March 2nd, 2017
Recently, the Supreme Court declined to review a lower court’s ruling that a Texas voter identification law discriminates against minorities. The Supreme Court’s Chief Justice Roberts noted that there is still additional work for lower courts to do reviewing these laws. The lower court case in question concerns a decision by the United States Court of the Appeals for the Fifth Circuit which ruled that a large number of minorities lacked the specific identification required to vote in the most recent presidential election. Eligible forms of voting identification include driver’s licenses, military identification, passports, or weapon permits. All individuals who are interested in following the Supreme Court and the issue of voter’s rights should understand the various issue at play in this case. The lower court must now consider whether legislature in the state of Texas intentionally targeted minorities when the court passed a law in 2011.
Voting Rights Act of 1965
Signed into law in 1965, the Voting Rights Act of 1965 is a federal law that prohibits racial discrimination in voting. The law is designed to enforce voting rights that are guaranteed by the Fourteenth and Fifteenth Amendments to the United States. There are several important sections to the Voting Rights Act of 1965:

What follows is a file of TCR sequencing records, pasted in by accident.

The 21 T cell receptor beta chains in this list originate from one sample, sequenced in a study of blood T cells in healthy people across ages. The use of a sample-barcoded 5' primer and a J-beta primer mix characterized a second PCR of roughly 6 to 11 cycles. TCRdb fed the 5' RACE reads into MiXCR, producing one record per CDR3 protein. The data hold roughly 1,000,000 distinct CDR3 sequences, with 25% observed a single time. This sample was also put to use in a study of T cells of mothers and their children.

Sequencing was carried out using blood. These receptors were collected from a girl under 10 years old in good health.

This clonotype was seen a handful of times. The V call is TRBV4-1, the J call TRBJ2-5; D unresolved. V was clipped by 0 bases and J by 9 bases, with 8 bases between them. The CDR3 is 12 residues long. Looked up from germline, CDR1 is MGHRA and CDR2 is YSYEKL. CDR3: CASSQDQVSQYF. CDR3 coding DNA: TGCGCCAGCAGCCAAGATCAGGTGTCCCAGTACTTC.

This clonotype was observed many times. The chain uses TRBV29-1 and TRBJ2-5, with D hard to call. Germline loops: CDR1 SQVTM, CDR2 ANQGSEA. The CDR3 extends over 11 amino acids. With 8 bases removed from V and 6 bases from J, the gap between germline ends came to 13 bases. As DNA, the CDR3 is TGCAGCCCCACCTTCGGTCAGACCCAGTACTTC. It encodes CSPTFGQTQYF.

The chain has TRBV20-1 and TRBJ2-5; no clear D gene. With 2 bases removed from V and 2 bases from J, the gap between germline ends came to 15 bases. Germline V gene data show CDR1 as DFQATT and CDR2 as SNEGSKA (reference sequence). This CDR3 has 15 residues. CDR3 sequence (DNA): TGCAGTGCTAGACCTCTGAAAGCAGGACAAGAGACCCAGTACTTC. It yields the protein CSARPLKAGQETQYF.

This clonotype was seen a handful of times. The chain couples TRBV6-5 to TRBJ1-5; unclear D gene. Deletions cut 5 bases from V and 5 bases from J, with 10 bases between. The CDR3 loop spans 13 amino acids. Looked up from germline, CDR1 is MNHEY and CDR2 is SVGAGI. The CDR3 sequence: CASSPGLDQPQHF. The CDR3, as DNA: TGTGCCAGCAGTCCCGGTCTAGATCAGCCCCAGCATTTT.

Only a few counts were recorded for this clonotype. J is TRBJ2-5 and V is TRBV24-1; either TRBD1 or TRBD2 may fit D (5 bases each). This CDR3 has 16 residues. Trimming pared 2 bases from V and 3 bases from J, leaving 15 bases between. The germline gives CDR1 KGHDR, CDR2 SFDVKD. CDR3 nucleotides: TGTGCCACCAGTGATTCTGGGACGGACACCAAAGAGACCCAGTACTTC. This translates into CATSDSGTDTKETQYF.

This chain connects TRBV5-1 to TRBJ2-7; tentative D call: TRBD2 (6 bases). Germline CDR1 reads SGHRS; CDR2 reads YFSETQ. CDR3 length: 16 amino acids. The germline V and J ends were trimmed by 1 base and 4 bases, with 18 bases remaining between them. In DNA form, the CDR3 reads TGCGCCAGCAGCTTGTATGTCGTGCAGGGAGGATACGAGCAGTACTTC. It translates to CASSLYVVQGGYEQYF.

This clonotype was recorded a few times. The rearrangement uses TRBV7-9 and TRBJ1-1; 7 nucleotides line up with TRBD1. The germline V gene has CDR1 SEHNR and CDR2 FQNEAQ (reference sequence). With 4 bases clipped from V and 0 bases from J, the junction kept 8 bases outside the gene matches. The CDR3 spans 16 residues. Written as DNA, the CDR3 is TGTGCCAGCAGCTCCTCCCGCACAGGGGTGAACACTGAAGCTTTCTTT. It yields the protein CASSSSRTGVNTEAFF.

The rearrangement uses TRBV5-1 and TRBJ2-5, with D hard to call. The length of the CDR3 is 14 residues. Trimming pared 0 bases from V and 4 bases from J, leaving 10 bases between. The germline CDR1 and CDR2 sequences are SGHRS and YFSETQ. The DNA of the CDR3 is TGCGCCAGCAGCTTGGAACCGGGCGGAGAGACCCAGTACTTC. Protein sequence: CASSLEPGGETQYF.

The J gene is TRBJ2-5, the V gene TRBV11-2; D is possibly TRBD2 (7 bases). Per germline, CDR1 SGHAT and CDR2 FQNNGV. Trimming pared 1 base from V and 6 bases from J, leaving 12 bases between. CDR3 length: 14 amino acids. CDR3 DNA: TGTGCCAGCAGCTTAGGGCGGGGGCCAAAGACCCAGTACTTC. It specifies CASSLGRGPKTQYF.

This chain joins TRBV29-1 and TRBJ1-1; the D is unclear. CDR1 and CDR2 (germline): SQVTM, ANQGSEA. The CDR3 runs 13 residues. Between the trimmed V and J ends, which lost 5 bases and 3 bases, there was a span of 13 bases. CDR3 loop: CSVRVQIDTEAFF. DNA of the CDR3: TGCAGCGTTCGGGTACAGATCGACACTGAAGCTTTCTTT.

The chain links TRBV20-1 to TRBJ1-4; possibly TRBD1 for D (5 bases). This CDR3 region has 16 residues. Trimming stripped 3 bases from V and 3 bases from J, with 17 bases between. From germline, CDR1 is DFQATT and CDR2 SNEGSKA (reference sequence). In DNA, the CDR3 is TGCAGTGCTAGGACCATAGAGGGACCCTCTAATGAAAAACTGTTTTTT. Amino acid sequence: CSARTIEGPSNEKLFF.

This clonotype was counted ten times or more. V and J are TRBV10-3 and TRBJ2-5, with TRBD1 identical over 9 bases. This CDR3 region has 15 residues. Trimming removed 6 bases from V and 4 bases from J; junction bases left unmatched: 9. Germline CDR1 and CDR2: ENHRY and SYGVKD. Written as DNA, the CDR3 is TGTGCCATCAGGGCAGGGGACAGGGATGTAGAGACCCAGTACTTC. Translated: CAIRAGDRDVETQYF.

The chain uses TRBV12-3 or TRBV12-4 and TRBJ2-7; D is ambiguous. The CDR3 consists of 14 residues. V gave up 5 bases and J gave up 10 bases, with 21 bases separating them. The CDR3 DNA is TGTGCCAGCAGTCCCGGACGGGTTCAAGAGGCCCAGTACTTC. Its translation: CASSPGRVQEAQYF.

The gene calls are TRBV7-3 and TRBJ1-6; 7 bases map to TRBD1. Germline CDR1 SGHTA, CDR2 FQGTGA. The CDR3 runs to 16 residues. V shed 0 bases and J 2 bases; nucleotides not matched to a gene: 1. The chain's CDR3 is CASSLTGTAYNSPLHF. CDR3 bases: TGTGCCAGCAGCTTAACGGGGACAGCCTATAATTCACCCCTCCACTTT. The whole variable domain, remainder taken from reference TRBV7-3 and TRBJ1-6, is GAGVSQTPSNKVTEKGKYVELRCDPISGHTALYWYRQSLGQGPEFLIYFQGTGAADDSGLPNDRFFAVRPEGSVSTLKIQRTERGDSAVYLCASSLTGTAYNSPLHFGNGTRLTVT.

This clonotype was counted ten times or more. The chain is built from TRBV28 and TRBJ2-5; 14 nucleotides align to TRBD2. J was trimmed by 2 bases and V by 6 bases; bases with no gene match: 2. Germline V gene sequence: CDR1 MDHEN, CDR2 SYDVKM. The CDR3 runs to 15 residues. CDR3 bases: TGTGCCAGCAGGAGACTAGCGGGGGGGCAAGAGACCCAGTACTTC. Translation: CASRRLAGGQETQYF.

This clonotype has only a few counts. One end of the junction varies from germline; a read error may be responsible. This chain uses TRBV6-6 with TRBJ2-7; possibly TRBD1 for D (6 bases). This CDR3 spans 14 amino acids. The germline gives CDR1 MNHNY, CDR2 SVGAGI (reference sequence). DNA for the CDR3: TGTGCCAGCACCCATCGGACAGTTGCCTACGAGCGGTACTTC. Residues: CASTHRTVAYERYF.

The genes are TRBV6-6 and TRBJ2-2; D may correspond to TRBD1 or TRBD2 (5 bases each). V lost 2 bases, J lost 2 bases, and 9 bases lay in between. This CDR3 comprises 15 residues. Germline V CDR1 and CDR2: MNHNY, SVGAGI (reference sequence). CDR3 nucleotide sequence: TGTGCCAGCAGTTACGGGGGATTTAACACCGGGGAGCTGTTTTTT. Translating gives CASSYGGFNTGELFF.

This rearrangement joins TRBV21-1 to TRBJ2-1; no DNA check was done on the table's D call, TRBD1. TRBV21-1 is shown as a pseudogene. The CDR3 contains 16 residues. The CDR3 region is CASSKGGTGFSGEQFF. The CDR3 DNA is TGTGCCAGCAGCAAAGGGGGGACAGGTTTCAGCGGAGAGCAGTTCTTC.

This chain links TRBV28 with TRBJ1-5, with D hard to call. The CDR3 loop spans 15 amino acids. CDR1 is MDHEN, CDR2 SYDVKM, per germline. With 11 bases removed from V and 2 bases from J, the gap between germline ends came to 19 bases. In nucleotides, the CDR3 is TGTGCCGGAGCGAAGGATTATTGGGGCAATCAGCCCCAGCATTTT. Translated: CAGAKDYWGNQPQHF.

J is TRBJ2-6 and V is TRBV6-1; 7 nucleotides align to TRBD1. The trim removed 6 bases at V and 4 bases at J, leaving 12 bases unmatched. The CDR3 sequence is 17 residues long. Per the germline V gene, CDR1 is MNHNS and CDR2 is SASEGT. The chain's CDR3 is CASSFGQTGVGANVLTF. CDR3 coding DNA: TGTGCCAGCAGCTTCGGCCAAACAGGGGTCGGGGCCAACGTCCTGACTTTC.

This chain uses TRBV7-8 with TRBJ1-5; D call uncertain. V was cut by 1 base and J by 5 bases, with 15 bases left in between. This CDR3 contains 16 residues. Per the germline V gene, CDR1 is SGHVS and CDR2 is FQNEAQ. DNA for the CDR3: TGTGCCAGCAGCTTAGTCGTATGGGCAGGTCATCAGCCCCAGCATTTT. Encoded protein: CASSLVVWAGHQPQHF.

- Section Two: This section states that the right to vote cannot be denied on the basis of race or color. In accordance with this section, laws that have any type of discriminatory effect are unlawful regardless of whether the law in question was enacted or maintained for a discriminatory reason.
- Section Three: This section upholds the Fifteenth Amendment, which prohibits federal and state governments from denying citizens the right to vote on the basis of race or color.
- Section Four: This section holds that citizens cannot be denied the right to vote for failure to comply with literacy tests. These literacy tests were initially used to prevent minorities from voting.
- Section Five: This section freezes election procedures in states until the new procedures have been adequately reviewed by the United States Attorney General or as a result of a lawsuit filed in the United States District Court for the District of Columbia.
Other Supreme Court Rulings
In 2008, the United States Supreme Court approved an Indiana law that requires photo identification for voters, which caused a serious of similar laws to be enacted in other states. Many individuals have argued, however, that new voter identification laws in other states are more restrictive in nature than laws in the state of Indiana and deliberately require identification that is easier for white voters to obtain than minorities.
The Goal of the Universal Life Church
If the Texas case is heard again by the Supreme Court, by that point in time the Supreme Court is likely to have a new majority of conservative justices. The Universal Life Church’s blog aims to explain United States Supreme Court rulings including issues concerning voter’s rights.
(image courtesy of Elliott Stallion)